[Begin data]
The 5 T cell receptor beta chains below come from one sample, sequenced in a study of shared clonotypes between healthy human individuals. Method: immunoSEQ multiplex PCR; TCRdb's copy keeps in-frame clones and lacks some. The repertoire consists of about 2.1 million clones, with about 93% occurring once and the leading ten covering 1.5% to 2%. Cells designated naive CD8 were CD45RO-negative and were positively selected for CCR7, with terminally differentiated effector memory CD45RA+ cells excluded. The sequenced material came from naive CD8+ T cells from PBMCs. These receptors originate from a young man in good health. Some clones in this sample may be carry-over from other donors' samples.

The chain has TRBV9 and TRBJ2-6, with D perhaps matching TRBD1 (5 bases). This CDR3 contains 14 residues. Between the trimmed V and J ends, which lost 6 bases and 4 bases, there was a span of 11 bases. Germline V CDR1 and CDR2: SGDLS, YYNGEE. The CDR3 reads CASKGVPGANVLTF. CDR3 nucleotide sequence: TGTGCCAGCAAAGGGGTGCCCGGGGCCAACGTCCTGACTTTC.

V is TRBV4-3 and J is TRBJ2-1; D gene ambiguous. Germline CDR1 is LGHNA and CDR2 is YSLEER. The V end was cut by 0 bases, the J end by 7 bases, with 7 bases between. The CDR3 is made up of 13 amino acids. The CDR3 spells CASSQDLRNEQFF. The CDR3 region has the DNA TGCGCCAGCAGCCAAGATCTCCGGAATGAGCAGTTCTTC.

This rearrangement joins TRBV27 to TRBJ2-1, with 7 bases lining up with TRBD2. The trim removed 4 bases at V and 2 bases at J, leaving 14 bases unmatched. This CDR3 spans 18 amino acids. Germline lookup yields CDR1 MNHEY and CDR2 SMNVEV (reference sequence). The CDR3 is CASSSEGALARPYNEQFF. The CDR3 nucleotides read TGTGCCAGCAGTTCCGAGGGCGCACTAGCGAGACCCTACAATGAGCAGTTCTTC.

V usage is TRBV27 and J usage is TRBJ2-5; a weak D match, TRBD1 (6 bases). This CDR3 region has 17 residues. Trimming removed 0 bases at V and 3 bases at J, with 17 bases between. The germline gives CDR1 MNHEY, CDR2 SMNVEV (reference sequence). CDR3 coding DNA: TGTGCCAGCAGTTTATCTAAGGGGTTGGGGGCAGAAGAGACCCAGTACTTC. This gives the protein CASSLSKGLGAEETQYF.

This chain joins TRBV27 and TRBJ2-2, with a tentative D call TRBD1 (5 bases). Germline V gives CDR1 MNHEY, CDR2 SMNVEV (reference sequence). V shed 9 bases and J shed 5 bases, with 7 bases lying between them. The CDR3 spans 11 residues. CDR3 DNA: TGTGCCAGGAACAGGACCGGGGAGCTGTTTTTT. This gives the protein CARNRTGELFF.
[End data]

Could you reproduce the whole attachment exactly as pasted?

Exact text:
The 5 T cell receptor beta chains below come from one sample, sequenced in a study of shared clonotypes between healthy human individuals. Method: immunoSEQ multiplex PCR; TCRdb's copy keeps in-frame clones and lacks some. The repertoire consists of about 2.1 million clones, with about 93% occurring once and the leading ten covering 1.5% to 2%. Cells designated naive CD8 were CD45RO-negative and were positively selected for CCR7, with terminally differentiated effector memory CD45RA+ cells excluded. The sequenced material came from naive CD8+ T cells from PBMCs. These receptors originate from a young man in good health. Some clones in this sample may be carry-over from other donors' samples.

The chain has TRBV9 and TRBJ2-6, with D perhaps matching TRBD1 (5 bases). This CDR3 contains 14 residues. Between the trimmed V and J ends, which lost 6 bases and 4 bases, there was a span of 11 bases. Germline V CDR1 and CDR2: SGDLS, YYNGEE. The CDR3 reads CASKGVPGANVLTF. CDR3 nucleotide sequence: TGTGCCAGCAAAGGGGTGCCCGGGGCCAACGTCCTGACTTTC.

V is TRBV4-3 and J is TRBJ2-1; D gene ambiguous. Germline CDR1 is LGHNA and CDR2 is YSLEER. The V end was cut by 0 bases, the J end by 7 bases, with 7 bases between. The CDR3 is made up of 13 amino acids. The CDR3 spells CASSQDLRNEQFF. The CDR3 region has the DNA TGCGCCAGCAGCCAAGATCTCCGGAATGAGCAGTTCTTC.

This rearrangement joins TRBV27 to TRBJ2-1, with 7 bases lining up with TRBD2. The trim removed 4 bases at V and 2 bases at J, leaving 14 bases unmatched. This CDR3 spans 18 amino acids. Germline lookup yields CDR1 MNHEY and CDR2 SMNVEV (reference sequence). The CDR3 is CASSSEGALARPYNEQFF. The CDR3 nucleotides read TGTGCCAGCAGTTCCGAGGGCGCACTAGCGAGACCCTACAATGAGCAGTTCTTC.

V usage is TRBV27 and J usage is TRBJ2-5; a weak D match, TRBD1 (6 bases). This CDR3 region has 17 residues. Trimming removed 0 bases at V and 3 bases at J, with 17 bases between. The germline gives CDR1 MNHEY, CDR2 SMNVEV (reference sequence). CDR3 coding DNA: TGTGCCAGCAGTTTATCTAAGGGGTTGGGGGCAGAAGAGACCCAGTACTTC. This gives the protein CASSLSKGLGAEETQYF.

This chain joins TRBV27 and TRBJ2-2, with a tentative D call TRBD1 (5 bases). Germline V gives CDR1 MNHEY, CDR2 SMNVEV (reference sequence). V shed 9 bases and J shed 5 bases, with 7 bases lying between them. The CDR3 spans 11 residues. CDR3 DNA: TGTGCCAGGAACAGGACCGGGGAGCTGTTTTTT. This gives the protein CARNRTGELFF.